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Angela Tilby: Mindfulness needs compassion

14 July 2017


IF YOU go to your doctor with stress-related symptoms, one rem­edy that you may be offered is an introduction to mindfulness. This meditation technique has been widely promoted as a way of im­­proving well-being, and enhancing performance at school and at work. I know clergy who practise it to counter the pressures of ministry. It is often described as a wholly secular therapy, but its true roots are in Buddhism.

It is not the first time that a form of Eastern meditation has been taken up in the West in a form that minimises its religious origins. In the 1970s, transcendental medita­tion was adopted by the Beatles. Their guru, Maharishi Ma­­hesh Yogi, taught that TM could be practised by anyone without regard for its origins in Hindu tradition. He hoped, sincerely, that, by helping individuals to find inner happiness, he would advance world peace; but any bene­fits stayed only with the individuals.

At the height of the Maharishi’s fame in the West, traditional Hindu teachers criticised him for separat­ing the practice of meditation from its religious roots — in particular, from penance and asceticism. The point that they were making was that meditation was not intended to be merely for individual benefit: it makes sense only within a frame­work of belief in the unity of being.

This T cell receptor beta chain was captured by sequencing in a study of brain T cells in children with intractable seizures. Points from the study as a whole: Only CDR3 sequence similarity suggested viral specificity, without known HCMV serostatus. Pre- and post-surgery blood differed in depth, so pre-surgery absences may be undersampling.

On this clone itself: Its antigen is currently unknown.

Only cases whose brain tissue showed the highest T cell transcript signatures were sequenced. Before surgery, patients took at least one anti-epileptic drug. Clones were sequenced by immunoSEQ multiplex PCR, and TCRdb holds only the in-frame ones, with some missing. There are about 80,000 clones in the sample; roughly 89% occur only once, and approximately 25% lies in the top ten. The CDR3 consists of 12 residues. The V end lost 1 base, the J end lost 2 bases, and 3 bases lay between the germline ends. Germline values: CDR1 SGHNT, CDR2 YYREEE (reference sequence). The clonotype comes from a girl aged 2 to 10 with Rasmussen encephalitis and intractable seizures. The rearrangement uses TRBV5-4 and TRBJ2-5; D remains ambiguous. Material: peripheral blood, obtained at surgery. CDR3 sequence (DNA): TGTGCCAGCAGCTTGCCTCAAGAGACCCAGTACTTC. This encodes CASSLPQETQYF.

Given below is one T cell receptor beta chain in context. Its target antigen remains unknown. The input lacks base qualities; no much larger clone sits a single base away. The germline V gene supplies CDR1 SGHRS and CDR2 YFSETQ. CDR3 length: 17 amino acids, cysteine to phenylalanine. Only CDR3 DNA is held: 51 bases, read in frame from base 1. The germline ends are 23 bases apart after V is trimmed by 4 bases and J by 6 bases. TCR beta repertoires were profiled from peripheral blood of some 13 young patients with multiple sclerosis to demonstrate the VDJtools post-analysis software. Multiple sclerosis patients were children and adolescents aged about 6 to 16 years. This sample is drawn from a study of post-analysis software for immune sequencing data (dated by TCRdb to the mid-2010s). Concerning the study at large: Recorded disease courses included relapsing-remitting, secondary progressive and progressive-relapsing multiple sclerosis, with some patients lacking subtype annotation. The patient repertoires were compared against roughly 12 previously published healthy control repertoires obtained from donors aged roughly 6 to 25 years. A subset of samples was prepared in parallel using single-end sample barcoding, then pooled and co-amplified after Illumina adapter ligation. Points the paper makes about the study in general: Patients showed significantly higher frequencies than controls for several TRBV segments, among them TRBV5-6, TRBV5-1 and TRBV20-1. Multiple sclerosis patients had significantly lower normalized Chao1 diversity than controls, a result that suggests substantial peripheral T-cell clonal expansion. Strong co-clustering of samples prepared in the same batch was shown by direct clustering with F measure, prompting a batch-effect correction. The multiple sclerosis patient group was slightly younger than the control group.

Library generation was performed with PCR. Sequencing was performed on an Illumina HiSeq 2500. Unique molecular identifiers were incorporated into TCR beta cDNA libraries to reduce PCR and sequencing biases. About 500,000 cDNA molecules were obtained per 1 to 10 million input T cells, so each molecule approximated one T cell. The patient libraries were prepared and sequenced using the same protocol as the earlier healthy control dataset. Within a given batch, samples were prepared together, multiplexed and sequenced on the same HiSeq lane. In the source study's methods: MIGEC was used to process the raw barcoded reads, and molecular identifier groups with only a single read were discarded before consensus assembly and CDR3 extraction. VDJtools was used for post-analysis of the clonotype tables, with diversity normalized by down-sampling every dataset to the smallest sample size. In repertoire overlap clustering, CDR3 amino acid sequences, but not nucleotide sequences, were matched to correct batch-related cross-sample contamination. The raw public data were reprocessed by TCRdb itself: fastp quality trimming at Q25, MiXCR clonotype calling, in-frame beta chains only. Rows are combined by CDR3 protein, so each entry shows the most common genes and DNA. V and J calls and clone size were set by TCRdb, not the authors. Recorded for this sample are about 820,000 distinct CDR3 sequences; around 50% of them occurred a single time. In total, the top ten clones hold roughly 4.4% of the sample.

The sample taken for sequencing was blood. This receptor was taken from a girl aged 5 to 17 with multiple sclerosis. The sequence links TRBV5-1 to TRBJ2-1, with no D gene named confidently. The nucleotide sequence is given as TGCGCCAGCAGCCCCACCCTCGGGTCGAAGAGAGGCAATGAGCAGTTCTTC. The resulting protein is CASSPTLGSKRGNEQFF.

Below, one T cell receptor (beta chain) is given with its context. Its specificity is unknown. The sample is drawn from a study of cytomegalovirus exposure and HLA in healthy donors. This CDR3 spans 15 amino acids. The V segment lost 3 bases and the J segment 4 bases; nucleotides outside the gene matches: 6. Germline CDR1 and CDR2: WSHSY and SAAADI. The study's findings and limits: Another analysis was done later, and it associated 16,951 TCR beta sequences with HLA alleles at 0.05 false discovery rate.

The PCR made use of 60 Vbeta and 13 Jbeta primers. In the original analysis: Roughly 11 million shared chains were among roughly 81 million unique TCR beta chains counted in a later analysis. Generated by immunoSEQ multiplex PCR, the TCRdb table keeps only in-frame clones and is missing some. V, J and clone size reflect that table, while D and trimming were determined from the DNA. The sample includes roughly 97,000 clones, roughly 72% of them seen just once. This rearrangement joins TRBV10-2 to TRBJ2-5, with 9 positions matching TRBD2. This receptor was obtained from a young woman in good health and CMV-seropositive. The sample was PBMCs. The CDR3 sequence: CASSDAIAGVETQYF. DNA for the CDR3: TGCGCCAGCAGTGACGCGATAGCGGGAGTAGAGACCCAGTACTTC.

Mindfulness certainly seems to work for some people. But, by secu­larising it, we may be getting it in a distorted form. The writer Roman Krznaric, after attending mindful­ness courses, discussed its popular­ity with a French Buddhist monk, who was sceptical. He suggested that, without the Buddhist doctrine of compassion, mindfulness is empty of true meaning. A psycho­path intent on killing would be mentally sharper and more capable if he practised mindfulness.

So, it is possible that mindfulness may indeed work to relieve indi­vidual anxiety and stress, but this may theoretically come with a social cost. The practitioner could be relieved of any potentially stressful sense of obligation to others.

Christianity, like Buddhism, is social as well as personal. In the fourth century, St Basil of Caesarea, criticising those who sought private peace by withdrawing into solitude, asked: “Whose feet will you wash?” The true fruits of contem­plation are an increase in loving service to others.

If mindfulness protects us from engaging with the true otherness of other people, it is no more than a tranquilliser. One wonders whether it would harm its credentials if it were promoted with some reference to compassion. It would be a shame if it made us more efficient while effectively diminishing our souls. Compassion on the NHS? Why not?

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